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The real fruit of meekness




The fruit of meekness

real fruit of meeknessJesus was a very meek man! He was also a very strong man always prepared to carry the burdens of others:

Come to Me, all you who labor and are heavy laden, and I will give you rest. Take My yoke upon you and learn from Me, for I am gentle and lowly in heart, and you will find rest for your souls. (Matthew 11:28, 29)

There is a divine mystery in meekness and it deserves our study. Humbleness and strength are associated with each other in a very special way in the character of Christ. As we shall soon see, many people do not possess an adequate understanding of what in fact is the fruit of meekness.

The false fruit of meekness

Meekness is not a weakness of character or of conduct. A meek person is not a weak-willed person, overly influenced and unstable who gives in under the smallest pressures. A meek man is neither timid nor easily ashamed.

A meek person does not suffer from feelings of inferiority, nor does he underestimate his capabilities. A meek person does not demonstrate false modesty before others. On some occasions, he may even have the appearance of a lamb, while possessing the heart of a lion. God greatly uses those that he calls to the ministry of meekness, as we shall soon see.

The real fruit of meekness

The Greek word translated as the spiritual fruit of meekness is prautes. The New Testament uses this noun 11 times and the adjective four times. There is no word in our language that translates its complete meaning; it combines the qualities of strength, gentleness and much more.

Greek literature used the word prautes in some interesting ways. It was a term used to describe trained and domesticated animals. However, this domestication is more than a simple obedience and control, because these creatures also demonstrate a docile and loyal nature. A family guard dog is a good example. It is ferocious to strangers, yet docile and friendly to members of the family.

With respect to people, the word prautes was used to describe people who were kind and gentle in conduct but who also held positions of power and authority. In the Bible, Moses was one of these men:

Now the man Moses was very humble, more than all men who were on the face of the earth. (Numbers 12:3)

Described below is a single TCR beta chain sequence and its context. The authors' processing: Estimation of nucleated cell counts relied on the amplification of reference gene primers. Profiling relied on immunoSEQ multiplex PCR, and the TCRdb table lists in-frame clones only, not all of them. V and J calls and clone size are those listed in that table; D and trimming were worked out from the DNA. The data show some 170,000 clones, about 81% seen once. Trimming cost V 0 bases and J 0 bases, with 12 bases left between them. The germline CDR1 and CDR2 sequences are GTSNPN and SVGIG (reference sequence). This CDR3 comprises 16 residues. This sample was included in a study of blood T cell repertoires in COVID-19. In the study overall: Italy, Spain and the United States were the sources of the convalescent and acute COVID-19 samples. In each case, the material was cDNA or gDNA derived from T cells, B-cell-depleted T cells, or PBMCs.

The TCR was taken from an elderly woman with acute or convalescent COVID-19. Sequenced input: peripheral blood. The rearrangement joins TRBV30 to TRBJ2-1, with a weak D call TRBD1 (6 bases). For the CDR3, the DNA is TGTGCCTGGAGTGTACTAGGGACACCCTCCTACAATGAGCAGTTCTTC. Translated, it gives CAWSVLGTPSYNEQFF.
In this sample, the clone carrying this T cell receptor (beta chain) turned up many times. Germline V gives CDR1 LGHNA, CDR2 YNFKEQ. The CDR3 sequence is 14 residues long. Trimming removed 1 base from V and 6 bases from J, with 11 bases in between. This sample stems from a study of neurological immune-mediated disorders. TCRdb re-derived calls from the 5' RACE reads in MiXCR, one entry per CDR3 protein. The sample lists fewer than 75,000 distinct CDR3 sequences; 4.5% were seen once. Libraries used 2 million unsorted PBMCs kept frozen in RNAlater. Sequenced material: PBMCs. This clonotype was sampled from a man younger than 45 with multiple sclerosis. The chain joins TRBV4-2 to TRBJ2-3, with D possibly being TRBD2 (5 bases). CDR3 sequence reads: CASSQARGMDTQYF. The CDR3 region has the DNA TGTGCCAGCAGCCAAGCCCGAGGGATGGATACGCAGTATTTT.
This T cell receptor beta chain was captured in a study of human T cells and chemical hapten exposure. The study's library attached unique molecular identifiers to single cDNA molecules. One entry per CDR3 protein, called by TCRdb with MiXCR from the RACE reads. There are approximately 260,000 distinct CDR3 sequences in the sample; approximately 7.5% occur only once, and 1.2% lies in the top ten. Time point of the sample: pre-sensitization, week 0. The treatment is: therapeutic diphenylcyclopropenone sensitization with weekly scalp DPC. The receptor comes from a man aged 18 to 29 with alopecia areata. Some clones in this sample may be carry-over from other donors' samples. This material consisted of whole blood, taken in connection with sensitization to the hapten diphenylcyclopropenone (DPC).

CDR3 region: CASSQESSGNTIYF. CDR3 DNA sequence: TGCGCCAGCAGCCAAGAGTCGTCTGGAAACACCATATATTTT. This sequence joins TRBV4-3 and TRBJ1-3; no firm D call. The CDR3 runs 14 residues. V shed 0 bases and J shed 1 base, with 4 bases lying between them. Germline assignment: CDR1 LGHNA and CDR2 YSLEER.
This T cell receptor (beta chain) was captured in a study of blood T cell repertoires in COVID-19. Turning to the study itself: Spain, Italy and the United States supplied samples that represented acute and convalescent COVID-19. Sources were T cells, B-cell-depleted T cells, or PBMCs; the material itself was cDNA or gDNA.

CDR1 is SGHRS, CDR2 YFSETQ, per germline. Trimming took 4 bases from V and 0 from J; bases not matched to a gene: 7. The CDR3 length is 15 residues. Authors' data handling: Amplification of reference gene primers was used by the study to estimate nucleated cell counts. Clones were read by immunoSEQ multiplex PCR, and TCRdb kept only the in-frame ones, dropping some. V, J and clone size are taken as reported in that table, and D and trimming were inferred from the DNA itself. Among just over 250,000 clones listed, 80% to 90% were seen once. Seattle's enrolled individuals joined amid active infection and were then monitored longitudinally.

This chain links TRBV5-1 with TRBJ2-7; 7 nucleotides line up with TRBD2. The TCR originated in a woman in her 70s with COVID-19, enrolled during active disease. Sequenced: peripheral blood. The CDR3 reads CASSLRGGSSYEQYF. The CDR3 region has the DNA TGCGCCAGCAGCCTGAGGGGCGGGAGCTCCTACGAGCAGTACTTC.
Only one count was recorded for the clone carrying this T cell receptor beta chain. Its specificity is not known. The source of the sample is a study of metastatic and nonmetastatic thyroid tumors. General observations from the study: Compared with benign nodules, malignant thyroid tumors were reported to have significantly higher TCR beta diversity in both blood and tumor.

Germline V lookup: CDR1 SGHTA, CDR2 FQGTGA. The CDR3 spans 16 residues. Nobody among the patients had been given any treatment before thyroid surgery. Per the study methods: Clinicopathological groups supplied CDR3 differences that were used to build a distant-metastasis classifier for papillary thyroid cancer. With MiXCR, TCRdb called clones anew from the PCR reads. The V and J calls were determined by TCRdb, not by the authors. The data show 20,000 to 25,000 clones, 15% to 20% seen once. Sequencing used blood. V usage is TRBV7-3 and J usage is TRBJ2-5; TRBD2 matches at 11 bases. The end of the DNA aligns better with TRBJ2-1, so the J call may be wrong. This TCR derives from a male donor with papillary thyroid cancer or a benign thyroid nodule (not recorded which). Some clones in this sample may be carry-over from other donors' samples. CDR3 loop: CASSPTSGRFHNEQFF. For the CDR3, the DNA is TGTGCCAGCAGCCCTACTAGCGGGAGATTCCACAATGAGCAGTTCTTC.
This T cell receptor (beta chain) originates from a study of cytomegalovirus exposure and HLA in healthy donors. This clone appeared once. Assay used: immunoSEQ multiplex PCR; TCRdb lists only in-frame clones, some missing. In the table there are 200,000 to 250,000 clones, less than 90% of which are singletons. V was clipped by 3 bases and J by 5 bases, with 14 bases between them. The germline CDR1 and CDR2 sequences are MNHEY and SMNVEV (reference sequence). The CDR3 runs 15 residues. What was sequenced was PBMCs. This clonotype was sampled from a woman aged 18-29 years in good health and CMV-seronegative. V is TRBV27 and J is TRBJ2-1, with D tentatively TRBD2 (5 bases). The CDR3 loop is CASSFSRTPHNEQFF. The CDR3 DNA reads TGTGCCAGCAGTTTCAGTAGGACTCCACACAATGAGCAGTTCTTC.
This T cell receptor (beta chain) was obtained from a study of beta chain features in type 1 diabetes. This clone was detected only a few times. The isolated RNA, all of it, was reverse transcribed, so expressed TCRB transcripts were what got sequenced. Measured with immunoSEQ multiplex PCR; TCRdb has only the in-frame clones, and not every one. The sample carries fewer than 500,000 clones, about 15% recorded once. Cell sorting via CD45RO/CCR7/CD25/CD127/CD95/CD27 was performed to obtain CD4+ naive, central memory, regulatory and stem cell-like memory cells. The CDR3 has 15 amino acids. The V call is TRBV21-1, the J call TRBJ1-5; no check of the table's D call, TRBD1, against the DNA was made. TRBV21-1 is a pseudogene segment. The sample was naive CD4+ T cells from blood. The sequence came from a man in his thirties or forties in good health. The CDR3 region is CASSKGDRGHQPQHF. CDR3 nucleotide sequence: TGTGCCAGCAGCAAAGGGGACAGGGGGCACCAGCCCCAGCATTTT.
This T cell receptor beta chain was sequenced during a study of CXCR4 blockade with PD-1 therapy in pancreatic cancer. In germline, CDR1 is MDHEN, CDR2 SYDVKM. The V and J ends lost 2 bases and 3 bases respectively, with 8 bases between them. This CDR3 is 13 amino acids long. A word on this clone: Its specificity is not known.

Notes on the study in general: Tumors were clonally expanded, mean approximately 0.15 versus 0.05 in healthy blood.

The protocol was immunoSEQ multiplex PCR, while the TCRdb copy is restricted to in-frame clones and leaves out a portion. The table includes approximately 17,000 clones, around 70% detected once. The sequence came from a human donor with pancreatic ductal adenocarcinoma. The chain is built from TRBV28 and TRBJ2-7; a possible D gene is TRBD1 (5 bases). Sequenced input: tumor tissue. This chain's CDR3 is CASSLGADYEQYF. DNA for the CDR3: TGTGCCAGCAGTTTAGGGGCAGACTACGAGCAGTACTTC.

A perfect example of meekness in the New Testament is obviously Jesus. Paul associated himself with Jesus in the following aspect:

Now I, Paul, myself am pleading with you by the meekness and gentleness of Christ — who in presence am lowly among you, but being absent am bold toward you. (2 Corinthians 10:1)

They say that a man is known by the company that he keeps. The same is true with respect to words. We can find other qualities that harmonize with the term “meekness” in the words that are associated with it. As we have already seen, meekness is associated with docility and humility.

We also find the word humility in the company of words that reveal the qualities of a tranquil, stable and controlled spirit, even in the face of wrath and violence.

The fruit of the Spirit makes it possible for someone to teach, and even oppose others in a firm yet gentle way. Perhaps even more important is to be able to teach, correct and discipline others without resentment and rebellion.

To the extent that we submit to the love, the authority and the wisdom of God, we can be at peace, because we know that He is in control. No matter what we face or with whom we come up against, God will cause all things to work together for our good for His glory in Christ Jesus. Therefore, we do not have to fight for our rights with fear or wrath.

We find a good example of this in the episode where Jesus expelled the money changers in the temple. Besides defending those who had been mistreated, He also defended the honor of His Father’s house. This episode was not an isolated act of wrath committed by Jesus because he was personally offended.

We can also compare His reaction to the cruel and unjust actions committed against Him during the crucifixion as those of a lamb lead to the slaughter. Both these events demonstrate God’s power under the control of His purpose.

Meekness is principally an interior attitude of submission and trust in God. Through this source of strength, we can face the world with peace, power and purpose. We can speak and act when we must and in the way that we must or we can also remain silent and wait when this is in accordance to the will and the purpose of God.

The rotten fruit of the flesh

Such a powerful and important fruit as meekness of course will always have strong opposition of the flesh. Moreover, this is in fact the case and self-promoting, self-serving and proud people who are not open to teaching but rather prefer to argue their points of view without being open to that of others are strong examples of the manifestation of the rottenness of this fruit. People with these characteristics have a hard and difficult time submitting to authority.

When we effectively resist these people or for some reason they are not able to get what they want, they tend to become bitter and blame others. They react, fight, withdrawal and feed their wounds in self-pity. Just as the children of Israel, they murmur and complain when anything goes wrong.

It is no wonder that God chose Moses to guide His people out of Egypt. Only a very meek man would have the inner strength to overcome this type of opposition. The fruit of meekness had matured to such an extent in the life of Moses that God was able to use him when others would have failed.

Jesus said that the meek would inherit the earth (Matthew 5:5). What a tremendous example Moses is for all of us. To the extent that we seek to spread the gospel of Jesus Christ in our days to all people, over all the earth, meekness will make the difference between failure and success!


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